Malta has found itself in a storm of controversy in recent days. Following a series of shootings of rare and protected birds, including white storks, by some of the islands 10,000 hunters, the Prime Minister decided to close the autumn hunting season from 20th September until 10th October. These dates were chosen because they usually coincide with the peak of migration of protected species over the islands, especially raptors.
There is another, more political reason for closing the season for this amount of time. Karmenu Vella has been nominated by Malta and selected by the new European President to be Commissioner with responsibility for the environment. He is due to undergo a serious grilling by MEPs on 29th September and Malta’s terrible reputation with respect to bird hunting and trapping is likely to be high on their list of concerns. The European Commission will also be visiting Malta on 9th October to discuss with BirdLife Malta, the FKNK (theMaltese hunters federation) and the Maltese Government how the derogation from the Birds Directive which allows hunting in spring and a new derogation which will allow finch trapping are being implemented.
A show of strength against the abuses of hunters was therefore both useful politically as well as likely to save the lives of countless protected species that would otherwise be illegally shot.
However, it is to be hoped that the MEPs that will question Karmenu Vella next week will see through these political motives and instead focus on the huge abuses of EU rules which take place in Malta. It is now the only country that allows hunting in spring for turtle doves and quail and it is about to reverse a commitment to ban the trapping of finches forever – this commitment was part of Malta being allowed to join the EU in the first place.
Since it was elected in 2013, the new Labour government has put the demands of hunters above bird conservation and it has systematically weakened the controls on hunting and trapping that existed. One of the reasons protected birds have been targeted recently is that the government removed a 3pm curfew on hunting during the peak migration of raptors to prevent them being targeted. It was inevitable that this rollback would result in a slaughter of birds. The situation has been compounded by the redeployment of experienced enforcement officers in to other parts of the police force and the systematic harassment of BirdLife Malta’s staff and volunteers by the police, including the high profile detention of naturalist and TV presenter, Chris Packham in April.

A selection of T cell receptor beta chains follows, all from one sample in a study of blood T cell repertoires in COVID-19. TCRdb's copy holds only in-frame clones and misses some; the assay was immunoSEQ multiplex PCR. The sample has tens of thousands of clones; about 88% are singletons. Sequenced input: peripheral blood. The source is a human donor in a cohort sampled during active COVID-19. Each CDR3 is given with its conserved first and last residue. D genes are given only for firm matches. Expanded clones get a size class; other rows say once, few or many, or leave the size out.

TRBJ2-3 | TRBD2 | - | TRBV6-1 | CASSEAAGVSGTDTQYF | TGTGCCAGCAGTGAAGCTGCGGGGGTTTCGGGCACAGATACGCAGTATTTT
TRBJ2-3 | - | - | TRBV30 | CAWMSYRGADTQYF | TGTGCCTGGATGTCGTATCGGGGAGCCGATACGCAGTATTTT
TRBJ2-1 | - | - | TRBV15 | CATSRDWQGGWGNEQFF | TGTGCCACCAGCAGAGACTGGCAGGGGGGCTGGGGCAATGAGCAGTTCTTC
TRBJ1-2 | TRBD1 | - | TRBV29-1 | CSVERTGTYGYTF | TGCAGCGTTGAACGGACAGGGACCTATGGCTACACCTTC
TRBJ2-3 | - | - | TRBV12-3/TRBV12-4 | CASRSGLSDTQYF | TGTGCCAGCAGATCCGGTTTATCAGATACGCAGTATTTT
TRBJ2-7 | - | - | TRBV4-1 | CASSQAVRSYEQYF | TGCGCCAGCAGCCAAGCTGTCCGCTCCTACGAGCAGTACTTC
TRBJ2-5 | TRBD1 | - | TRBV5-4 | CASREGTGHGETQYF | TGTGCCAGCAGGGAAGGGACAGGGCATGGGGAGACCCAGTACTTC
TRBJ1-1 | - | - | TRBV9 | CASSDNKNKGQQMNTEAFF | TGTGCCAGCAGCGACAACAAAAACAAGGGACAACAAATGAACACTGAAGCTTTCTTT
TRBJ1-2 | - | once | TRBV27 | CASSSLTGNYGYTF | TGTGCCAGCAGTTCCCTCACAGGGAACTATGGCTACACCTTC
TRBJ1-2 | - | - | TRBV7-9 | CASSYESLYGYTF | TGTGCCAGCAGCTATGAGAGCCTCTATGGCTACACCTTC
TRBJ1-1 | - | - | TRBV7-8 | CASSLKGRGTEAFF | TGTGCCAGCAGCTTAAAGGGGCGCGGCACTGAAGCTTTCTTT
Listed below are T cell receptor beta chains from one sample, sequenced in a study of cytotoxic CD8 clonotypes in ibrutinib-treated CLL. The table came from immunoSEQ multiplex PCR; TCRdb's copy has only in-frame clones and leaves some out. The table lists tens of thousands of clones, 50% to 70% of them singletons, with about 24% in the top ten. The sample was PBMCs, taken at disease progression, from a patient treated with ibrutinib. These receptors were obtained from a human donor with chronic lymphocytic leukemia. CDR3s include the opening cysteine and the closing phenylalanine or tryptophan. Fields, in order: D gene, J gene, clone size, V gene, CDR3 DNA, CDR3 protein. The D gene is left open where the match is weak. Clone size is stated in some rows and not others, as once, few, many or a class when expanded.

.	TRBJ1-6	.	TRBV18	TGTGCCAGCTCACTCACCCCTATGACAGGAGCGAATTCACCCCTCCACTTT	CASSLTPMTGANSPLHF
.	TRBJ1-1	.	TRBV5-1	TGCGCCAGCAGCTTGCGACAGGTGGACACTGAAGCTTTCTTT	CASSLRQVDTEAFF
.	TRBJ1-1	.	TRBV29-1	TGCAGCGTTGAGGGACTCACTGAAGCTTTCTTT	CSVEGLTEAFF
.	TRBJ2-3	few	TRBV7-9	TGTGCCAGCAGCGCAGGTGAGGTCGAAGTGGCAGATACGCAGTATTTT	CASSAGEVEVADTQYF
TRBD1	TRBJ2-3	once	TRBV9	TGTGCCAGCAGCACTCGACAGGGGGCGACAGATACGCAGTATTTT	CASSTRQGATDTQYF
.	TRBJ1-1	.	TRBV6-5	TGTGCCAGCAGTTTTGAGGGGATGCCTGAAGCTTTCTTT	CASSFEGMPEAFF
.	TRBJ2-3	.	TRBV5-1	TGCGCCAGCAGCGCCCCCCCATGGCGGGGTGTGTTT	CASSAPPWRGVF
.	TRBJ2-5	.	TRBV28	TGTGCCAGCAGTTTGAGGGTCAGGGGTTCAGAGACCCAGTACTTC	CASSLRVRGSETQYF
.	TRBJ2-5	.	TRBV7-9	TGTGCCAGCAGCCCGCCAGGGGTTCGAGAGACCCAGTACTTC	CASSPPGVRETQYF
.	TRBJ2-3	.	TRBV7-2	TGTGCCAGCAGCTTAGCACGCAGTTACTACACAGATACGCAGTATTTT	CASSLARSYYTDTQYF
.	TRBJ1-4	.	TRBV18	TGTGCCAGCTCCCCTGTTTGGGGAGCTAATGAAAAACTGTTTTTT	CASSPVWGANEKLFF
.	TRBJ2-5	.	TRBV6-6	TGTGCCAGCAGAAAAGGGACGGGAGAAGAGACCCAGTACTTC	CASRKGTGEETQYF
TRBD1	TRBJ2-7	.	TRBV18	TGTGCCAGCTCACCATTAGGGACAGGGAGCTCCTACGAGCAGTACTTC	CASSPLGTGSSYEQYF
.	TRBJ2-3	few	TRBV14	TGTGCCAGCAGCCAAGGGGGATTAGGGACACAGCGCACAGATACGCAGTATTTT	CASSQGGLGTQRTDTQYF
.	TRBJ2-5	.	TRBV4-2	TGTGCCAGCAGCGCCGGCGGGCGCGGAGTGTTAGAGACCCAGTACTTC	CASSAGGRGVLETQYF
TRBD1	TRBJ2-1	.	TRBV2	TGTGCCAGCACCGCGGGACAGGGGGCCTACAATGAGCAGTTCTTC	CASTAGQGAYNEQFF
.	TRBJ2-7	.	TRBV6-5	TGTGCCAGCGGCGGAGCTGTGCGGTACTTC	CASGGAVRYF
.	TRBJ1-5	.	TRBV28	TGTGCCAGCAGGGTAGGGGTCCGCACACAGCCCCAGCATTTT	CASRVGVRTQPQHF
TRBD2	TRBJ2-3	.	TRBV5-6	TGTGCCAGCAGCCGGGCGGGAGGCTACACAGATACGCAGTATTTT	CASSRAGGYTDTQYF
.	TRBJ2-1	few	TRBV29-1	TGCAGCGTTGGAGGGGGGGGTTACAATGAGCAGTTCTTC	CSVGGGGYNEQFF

The temporary closure of the hunting season, which usually runs from five months between September 1st and January 31st, resulted in an explosive reaction from the hunting community.
On the day Malta celebrated the 50th anniversary of its independence from the UK, with Prince William as guest of honour; several hundred hunters took part in an illegal protest in the capital, Valletta. One brandished an apparently fake shotgun, while others hurled abuse and bottles at government supporters and attacked journalists. After the protest, a group of 30 hunters then went to Buskett woodlands where thirteen BirdLife Malta volunteers and their friends, including a 7 year old child, had gathered to watch the daily arrival of birds of prey to the woodlands to begin roosting.
Instead of quietly enjoying the natural spectacle of raptors coming in to roost for the night, the volunteers were set upon by the hunters. An elderly gentleman was punched in the face and had to go to hospital for treatment of his cuts and bruises and another volunteer suffered a leg injury. Riot police quickly attended the scene and the volunteers were safely escorted from the woodland.
This is what happens in Malta when the hunting community does not get what it wants.
This thuggish and disgusting behaviour is also coinciding with a meeting in Brussels organised by FACE, the European Hunters Federation, to discuss the Birds Directive. Two representatives of the Maltese hunters’ federation will be in attendance. It is essential that MEPs probe Mr Vella’s attitude to hunting on Malta as it is relevant to his suitability to be confirmed in post. Maltese hunters are almost certainly pressuring FACE to call for a weakening of the Birds Directive to legitimise the decimation of migrating birds that takes place on Malta every year, we have to expect that the more reasonable hunters in the federation will argue in favour of keeping the Birds Directive in tact. Any weakening would result in even more unsustainable hunting in Europe, something which is as bad for hunters as it is for birdwatcher and the birds themselves.
If you would like to support Birdlife Malta's extraordinary efforts, you can donate here.
Being an environmentalist can, at times, feel like being a boxer on the ropes trying to evade punches flying your way. In recent years, we've ducked a few punches (such as the first draft National Planning Policy Framework, the review of the Habitats Regulations and Thames Estuary Airport), but some have landed squarely on our jaw (Lodge Hill being the latest example where local socio-economic development needs threatens to trump nationally important nature).